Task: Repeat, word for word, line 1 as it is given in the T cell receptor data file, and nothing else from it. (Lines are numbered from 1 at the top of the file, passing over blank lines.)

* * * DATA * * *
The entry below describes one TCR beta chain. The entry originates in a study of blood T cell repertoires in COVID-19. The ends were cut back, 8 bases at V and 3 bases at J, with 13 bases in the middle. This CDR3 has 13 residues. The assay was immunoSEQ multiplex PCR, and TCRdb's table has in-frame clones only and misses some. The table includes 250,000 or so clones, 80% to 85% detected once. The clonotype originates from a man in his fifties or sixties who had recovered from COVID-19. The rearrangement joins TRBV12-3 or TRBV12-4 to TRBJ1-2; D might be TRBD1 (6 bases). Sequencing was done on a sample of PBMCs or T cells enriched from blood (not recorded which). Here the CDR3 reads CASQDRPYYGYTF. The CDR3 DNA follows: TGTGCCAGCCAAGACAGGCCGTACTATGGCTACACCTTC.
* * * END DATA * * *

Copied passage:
The entry below describes one TCR beta chain. The entry originates in a study of blood T cell repertoires in COVID-19. The ends were cut back, 8 bases at V and 3 bases at J, with 13 bases in the middle. This CDR3 has 13 residues. The assay was immunoSEQ multiplex PCR, and TCRdb's table has in-frame clones only and misses some. The table includes 250,000 or so clones, 80% to 85% detected once. The clonotype originates from a man in his fifties or sixties who had recovered from COVID-19. The rearrangement joins TRBV12-3 or TRBV12-4 to TRBJ1-2; D might be TRBD1 (6 bases). Sequencing was done on a sample of PBMCs or T cells enriched from blood (not recorded which). Here the CDR3 reads CASQDRPYYGYTF. The CDR3 DNA follows: TGTGCCAGCCAAGACAGGCCGTACTATGGCTACACCTTC.